Economists will tell you markets work, but . The "but" is a number of basic assumptions, including good price signals from buyers to sellers.
When market participants interact, we expect downward pressure on prices (consumers demand lower prices while suppliers enter to offer lower prices), yet the health care market has proven to be anything but normal.
The existence of an intermediary insurance market may offer a few explanations, as many problems can potentially be explained by design flaws within our insurance structure that affect natural market forces.
The U.S. spends more on health as a percentage of GDP than any other OECD (Organization for Economic Cooperation and Development) country at roughly 17.6 percent, with an OECD average of 9.5 percent. Some might argue this is due to the quality of U.S. health care. This has been widely debated among experts from the Cato Institute, the Commonwealth Fund and the McKinsey Global Institute, among others.
In the end, quality is a mixed bag, with the U.S. leading in some areas and lagging behind in others.
In 2007, Congressional Research Services reported the U.S. ranked third highest for medical-error deaths among developed countries.
Clearly, these high costs get passed right on to consumers, right? Out-of-pocket payments, as a percentage of total U.S. health expenditures, have actually declined nearly every year since the Centers for Medicare and Medicaid began keeping track in 1960 (from 47.7 percent in 1960 to 11.55 percent in 2010), with insurance covering an increasing majority of the tab.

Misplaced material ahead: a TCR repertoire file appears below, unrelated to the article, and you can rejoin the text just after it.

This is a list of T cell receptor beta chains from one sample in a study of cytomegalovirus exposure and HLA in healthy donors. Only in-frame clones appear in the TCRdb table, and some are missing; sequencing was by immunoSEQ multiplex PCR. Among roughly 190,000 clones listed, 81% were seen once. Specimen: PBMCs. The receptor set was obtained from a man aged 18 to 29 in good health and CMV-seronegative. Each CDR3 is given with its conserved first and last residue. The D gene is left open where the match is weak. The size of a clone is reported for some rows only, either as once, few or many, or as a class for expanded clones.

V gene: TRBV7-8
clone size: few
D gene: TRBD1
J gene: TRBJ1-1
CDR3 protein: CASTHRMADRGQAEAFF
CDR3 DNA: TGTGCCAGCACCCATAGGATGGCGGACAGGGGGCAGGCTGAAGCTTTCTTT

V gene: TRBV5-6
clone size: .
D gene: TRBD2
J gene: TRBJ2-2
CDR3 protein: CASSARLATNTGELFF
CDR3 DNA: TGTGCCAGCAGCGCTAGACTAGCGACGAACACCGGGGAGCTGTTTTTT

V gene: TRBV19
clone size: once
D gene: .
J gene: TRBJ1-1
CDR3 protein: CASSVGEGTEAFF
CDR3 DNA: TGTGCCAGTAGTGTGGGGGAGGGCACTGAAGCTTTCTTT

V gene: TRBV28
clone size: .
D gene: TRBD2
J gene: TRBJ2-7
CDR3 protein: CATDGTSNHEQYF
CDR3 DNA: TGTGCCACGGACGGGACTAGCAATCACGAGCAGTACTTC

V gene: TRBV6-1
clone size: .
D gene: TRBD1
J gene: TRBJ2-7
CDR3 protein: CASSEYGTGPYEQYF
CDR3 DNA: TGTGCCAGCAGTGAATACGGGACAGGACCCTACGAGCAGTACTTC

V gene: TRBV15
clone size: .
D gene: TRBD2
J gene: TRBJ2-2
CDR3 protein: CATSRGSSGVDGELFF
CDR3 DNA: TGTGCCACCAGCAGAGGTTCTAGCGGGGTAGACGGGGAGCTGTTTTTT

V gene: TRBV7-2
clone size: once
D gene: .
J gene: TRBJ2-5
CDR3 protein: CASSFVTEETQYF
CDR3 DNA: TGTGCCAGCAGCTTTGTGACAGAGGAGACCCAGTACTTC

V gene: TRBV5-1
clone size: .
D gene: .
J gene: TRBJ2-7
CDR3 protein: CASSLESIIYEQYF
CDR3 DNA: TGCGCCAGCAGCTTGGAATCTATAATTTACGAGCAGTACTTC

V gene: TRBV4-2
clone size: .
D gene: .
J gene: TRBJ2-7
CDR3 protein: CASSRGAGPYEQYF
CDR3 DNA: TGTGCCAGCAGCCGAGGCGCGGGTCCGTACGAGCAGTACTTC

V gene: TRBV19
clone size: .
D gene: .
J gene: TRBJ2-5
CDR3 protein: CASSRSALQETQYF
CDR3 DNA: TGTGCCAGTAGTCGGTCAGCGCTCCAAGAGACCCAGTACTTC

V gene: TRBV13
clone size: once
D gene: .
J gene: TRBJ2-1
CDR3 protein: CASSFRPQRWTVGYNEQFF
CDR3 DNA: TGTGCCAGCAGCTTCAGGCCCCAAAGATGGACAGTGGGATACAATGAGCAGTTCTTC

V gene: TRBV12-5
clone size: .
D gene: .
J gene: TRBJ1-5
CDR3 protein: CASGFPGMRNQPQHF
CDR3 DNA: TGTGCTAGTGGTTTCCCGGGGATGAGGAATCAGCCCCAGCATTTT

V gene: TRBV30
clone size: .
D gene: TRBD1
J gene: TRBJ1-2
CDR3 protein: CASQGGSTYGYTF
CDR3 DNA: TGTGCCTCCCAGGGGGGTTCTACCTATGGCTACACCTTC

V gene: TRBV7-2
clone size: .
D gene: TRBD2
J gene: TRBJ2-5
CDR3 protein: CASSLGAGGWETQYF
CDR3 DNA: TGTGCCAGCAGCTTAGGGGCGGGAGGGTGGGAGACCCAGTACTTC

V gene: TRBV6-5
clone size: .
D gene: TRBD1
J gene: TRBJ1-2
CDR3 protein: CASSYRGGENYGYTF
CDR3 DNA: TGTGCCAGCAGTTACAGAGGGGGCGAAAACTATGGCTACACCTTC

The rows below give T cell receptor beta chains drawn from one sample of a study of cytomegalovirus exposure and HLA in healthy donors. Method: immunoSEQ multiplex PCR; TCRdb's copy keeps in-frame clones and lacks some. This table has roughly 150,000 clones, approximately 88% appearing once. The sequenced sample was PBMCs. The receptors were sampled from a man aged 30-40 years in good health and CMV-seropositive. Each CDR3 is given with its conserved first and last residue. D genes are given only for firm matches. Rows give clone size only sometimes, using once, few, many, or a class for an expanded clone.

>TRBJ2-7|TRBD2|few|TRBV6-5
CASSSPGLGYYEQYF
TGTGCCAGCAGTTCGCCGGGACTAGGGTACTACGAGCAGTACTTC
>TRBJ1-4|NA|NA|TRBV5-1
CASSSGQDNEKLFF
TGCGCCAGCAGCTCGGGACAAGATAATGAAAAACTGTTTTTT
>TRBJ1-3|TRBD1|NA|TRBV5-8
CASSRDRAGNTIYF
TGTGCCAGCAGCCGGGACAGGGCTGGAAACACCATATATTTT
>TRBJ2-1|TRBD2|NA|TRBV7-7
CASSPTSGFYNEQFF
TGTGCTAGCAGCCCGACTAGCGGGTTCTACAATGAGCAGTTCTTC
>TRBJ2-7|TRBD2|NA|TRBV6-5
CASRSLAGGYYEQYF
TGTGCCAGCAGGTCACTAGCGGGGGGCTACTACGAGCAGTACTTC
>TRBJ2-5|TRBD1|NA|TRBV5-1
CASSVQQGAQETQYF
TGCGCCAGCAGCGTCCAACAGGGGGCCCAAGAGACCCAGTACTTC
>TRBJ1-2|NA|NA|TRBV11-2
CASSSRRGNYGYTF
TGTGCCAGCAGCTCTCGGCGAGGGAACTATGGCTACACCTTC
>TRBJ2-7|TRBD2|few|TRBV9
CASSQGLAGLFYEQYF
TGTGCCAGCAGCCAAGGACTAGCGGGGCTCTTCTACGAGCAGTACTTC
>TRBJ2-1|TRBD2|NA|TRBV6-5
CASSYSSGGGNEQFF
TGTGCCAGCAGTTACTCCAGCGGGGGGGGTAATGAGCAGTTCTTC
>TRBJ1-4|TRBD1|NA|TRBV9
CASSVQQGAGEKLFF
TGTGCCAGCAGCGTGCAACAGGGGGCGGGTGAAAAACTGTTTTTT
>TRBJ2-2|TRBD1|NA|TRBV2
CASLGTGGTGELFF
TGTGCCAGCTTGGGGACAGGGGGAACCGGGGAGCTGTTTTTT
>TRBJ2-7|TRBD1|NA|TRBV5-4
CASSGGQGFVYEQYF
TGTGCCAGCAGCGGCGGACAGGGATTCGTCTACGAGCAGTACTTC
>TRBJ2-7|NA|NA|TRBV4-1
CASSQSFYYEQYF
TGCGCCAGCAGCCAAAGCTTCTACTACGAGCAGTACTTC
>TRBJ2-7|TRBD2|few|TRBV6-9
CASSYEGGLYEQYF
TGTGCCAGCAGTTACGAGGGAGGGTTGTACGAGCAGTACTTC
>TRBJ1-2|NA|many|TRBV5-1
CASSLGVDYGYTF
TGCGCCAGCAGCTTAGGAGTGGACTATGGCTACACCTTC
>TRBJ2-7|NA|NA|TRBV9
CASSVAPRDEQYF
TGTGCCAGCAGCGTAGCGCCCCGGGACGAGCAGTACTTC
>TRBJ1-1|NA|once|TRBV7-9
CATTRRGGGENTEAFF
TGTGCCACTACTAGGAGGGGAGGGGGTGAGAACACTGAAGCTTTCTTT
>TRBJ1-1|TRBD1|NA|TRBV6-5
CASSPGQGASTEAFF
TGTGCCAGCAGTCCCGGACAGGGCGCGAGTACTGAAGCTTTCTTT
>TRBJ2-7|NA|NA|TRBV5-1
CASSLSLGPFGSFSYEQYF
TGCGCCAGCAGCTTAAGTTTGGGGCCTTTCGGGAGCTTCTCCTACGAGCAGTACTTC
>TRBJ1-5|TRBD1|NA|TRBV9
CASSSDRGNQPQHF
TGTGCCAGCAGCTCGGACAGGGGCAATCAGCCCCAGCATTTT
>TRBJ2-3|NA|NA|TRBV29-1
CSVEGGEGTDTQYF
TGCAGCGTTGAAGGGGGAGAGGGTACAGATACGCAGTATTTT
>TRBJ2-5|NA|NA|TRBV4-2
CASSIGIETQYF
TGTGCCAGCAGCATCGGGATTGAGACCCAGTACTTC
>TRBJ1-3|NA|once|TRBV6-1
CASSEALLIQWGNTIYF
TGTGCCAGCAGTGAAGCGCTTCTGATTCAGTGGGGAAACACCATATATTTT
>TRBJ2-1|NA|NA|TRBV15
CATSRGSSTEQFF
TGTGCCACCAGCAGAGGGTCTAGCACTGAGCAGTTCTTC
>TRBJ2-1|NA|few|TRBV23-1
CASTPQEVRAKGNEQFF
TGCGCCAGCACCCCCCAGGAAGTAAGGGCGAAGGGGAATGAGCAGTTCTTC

Eventually these costs get passed back to consumers or employers in higher premiums; however, there is a significant delay between the health care consumer's decision and its impact on their pocketbook.
Consumers seldom shop for medical care. Instead, they (or their employers) shop for insurance with a focus on deductibles and co-pays instead of end prices - as evidenced by consistent decreases in out-of-pocket expenditures. The consumer then shops for health care, often with little regard to price and more concern for comfort and convenience, so suppliers don't receive the normal demand signal that says, "Lower prices or we go elsewhere."
Historically, insurance companies had natural incentives to negotiate lower prices on behalf of buyers. Cost advantages could be passed on to consumers, allowing insurance companies to offer lower rates, increasing enrollment and decreasing overall risk.
A wide body of evidence (chronicled well in J. White's "Markets and Medical Care: The United States, 1993-2005") suggests, however, that insurance companies lost bargaining power as the health care industry consolidated and realized consumers were more loyal to local providers than they were to health plans.
The evidence seems to be corroborated by the modest net profit margins of health insurers (3.6 percent as reported by Yahoo! Finance), while the health industry - more specifically those who supply health care providers, such as drug manufacturers - earn upward of 16.8 percent.
No one should be surprised that product prices increase in any industry where consumers are shielded from the immediate personal wealth implications of their purchasing decisions.
Our co-pay and deductible system in the U.S. health insurance industry is premised on the belief that insurance companies can adequately bargain on the consumer's behalf and restrict consumer choices.
The system is failing. If we are concerned about rising health care costs and want to maintain a market-based health care industry, we need to rethink the old model of fixed deductibles and co-pays, taking into account their impact on market forces.
Brian Greber, director of the Center for Business Research and Economic Development, contributed to this article.